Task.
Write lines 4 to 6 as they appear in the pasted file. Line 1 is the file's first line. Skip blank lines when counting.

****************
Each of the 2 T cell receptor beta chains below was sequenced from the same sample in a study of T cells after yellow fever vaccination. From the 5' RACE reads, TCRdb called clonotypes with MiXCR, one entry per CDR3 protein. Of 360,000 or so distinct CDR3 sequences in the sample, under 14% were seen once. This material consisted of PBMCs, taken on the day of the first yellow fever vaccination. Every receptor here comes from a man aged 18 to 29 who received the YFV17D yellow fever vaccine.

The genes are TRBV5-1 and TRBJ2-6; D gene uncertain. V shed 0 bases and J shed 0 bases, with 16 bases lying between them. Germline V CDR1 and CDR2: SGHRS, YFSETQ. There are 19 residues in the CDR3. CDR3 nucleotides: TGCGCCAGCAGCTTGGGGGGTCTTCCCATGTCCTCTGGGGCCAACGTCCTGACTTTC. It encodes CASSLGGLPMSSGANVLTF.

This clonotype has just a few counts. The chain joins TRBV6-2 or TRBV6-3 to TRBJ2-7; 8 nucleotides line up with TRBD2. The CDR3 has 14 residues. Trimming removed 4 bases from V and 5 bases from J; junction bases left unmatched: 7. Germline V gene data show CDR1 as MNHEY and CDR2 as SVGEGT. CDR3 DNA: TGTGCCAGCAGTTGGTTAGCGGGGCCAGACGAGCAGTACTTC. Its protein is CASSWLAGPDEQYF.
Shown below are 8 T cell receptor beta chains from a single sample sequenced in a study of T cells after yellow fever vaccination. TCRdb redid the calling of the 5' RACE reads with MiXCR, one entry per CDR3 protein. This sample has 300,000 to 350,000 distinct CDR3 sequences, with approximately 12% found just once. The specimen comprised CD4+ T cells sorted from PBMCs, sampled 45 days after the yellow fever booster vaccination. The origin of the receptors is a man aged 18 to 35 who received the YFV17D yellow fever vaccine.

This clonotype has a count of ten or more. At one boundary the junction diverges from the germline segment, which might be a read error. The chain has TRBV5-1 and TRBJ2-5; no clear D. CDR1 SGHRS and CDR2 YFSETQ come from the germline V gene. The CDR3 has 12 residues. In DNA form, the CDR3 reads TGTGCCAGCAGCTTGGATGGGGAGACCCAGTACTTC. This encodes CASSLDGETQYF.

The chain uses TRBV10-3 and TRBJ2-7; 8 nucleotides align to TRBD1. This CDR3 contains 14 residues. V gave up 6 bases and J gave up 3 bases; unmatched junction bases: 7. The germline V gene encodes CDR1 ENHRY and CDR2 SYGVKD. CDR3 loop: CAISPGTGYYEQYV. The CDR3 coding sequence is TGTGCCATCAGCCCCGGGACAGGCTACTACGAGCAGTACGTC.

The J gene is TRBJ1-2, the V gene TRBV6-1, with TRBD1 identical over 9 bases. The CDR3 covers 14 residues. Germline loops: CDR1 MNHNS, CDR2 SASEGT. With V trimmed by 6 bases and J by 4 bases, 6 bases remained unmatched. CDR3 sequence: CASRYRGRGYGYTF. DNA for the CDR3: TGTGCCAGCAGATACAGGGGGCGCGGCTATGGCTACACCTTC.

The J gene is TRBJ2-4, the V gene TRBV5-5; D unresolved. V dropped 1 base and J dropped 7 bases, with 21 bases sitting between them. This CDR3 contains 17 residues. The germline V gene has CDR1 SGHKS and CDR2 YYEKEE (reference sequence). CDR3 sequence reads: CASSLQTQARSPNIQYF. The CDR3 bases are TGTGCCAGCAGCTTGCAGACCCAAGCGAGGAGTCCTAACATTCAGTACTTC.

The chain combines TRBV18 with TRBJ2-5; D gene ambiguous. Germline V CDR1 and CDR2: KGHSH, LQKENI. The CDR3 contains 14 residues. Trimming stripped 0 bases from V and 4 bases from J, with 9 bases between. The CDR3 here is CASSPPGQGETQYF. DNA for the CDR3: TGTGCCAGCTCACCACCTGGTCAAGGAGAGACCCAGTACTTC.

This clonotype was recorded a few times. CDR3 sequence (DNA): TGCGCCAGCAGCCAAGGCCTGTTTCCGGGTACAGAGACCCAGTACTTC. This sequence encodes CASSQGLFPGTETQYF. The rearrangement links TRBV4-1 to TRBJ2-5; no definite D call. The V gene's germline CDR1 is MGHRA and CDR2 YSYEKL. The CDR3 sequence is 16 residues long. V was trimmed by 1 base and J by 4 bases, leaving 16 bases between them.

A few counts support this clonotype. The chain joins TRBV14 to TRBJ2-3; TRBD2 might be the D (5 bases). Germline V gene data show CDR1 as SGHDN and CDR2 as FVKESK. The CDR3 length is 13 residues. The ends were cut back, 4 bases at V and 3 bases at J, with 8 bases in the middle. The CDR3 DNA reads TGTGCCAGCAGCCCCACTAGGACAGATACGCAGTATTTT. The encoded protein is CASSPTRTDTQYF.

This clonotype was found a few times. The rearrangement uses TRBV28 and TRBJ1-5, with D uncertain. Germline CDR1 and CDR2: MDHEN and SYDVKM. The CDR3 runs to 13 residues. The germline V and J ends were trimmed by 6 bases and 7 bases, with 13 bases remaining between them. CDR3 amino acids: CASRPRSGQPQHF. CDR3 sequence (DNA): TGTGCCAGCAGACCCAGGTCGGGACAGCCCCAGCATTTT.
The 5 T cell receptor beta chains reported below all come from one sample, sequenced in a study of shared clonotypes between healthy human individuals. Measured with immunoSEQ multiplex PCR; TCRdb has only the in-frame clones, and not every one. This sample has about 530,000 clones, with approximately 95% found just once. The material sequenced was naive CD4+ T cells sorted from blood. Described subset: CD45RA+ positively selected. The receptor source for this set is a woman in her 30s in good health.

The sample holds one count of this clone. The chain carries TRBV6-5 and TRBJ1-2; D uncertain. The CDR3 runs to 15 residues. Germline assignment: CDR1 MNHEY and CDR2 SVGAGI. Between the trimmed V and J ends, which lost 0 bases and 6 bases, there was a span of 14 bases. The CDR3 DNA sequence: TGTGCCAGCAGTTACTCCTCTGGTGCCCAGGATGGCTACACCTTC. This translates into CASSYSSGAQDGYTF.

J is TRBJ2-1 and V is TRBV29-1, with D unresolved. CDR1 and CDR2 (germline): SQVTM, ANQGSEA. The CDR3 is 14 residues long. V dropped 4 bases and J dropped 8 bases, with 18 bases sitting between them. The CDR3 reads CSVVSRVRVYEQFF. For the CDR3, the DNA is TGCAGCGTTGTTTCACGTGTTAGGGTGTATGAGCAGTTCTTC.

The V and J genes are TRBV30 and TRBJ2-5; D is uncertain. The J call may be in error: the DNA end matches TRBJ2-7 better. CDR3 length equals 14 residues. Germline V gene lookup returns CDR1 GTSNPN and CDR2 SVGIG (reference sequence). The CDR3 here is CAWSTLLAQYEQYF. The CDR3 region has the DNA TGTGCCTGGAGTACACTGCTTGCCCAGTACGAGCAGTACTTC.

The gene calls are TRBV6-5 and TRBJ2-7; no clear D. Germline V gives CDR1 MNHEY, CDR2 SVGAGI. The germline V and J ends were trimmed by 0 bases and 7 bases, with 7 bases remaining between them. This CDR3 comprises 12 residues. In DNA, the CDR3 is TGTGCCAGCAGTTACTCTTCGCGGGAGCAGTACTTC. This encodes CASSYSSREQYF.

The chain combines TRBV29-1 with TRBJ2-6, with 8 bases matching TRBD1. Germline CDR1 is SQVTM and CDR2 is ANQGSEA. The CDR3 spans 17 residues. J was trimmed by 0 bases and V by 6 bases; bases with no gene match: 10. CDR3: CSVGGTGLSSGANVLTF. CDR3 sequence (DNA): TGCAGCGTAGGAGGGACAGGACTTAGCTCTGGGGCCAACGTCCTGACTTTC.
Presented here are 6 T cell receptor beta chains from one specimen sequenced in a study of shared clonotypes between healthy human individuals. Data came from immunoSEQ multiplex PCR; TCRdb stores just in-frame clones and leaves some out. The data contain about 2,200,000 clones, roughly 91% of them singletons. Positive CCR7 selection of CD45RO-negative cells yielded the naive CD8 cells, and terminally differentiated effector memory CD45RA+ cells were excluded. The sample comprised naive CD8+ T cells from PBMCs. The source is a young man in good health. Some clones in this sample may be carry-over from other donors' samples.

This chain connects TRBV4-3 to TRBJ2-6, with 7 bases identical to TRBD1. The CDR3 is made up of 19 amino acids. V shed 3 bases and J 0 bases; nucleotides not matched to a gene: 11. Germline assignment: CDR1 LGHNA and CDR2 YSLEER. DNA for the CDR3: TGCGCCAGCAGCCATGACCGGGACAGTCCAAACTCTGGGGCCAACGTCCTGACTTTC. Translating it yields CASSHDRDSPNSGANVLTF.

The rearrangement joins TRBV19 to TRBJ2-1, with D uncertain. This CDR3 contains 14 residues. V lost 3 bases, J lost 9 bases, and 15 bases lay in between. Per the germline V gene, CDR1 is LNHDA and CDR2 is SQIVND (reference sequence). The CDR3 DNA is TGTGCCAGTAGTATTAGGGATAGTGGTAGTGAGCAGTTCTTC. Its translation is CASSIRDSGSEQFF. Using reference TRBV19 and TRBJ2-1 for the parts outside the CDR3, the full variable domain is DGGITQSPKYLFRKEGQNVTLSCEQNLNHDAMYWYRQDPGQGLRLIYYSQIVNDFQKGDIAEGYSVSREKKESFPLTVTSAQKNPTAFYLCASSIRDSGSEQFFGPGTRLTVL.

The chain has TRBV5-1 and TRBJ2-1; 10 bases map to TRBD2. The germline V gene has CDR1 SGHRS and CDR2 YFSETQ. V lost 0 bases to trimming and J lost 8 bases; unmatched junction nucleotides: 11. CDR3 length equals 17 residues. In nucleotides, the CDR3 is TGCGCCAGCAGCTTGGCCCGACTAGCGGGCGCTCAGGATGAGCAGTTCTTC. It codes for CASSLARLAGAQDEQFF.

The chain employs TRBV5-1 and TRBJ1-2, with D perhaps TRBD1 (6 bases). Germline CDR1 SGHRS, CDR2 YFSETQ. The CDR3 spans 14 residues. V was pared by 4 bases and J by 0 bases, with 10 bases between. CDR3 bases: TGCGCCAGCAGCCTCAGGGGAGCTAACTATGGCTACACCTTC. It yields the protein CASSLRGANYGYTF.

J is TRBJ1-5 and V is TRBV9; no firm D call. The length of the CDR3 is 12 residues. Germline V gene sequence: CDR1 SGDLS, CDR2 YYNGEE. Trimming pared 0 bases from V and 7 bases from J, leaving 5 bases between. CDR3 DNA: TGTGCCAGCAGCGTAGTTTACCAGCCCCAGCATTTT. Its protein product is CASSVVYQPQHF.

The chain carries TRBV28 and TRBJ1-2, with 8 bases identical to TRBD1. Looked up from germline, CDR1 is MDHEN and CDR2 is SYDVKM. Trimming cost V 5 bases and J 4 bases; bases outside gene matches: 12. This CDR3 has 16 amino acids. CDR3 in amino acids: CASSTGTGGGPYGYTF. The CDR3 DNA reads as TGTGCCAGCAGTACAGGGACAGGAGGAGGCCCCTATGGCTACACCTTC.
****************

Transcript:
Shown below are 8 T cell receptor beta chains from a single sample sequenced in a study of T cells after yellow fever vaccination. TCRdb redid the calling of the 5' RACE reads with MiXCR, one entry per CDR3 protein. This sample has 300,000 to 350,000 distinct CDR3 sequences, with approximately 12% found just once. The specimen comprised CD4+ T cells sorted from PBMCs, sampled 45 days after the yellow fever booster vaccination. The origin of the receptors is a man aged 18 to 35 who received the YFV17D yellow fever vaccine.

This clonotype has a count of ten or more. At one boundary the junction diverges from the germline segment, which might be a read error. The chain has TRBV5-1 and TRBJ2-5; no clear D. CDR1 SGHRS and CDR2 YFSETQ come from the germline V gene. The CDR3 has 12 residues. In DNA form, the CDR3 reads TGTGCCAGCAGCTTGGATGGGGAGACCCAGTACTTC. This encodes CASSLDGETQYF.

The chain uses TRBV10-3 and TRBJ2-7; 8 nucleotides align to TRBD1. This CDR3 contains 14 residues. V gave up 6 bases and J gave up 3 bases; unmatched junction bases: 7. The germline V gene encodes CDR1 ENHRY and CDR2 SYGVKD. CDR3 loop: CAISPGTGYYEQYV. The CDR3 coding sequence is TGTGCCATCAGCCCCGGGACAGGCTACTACGAGCAGTACGTC.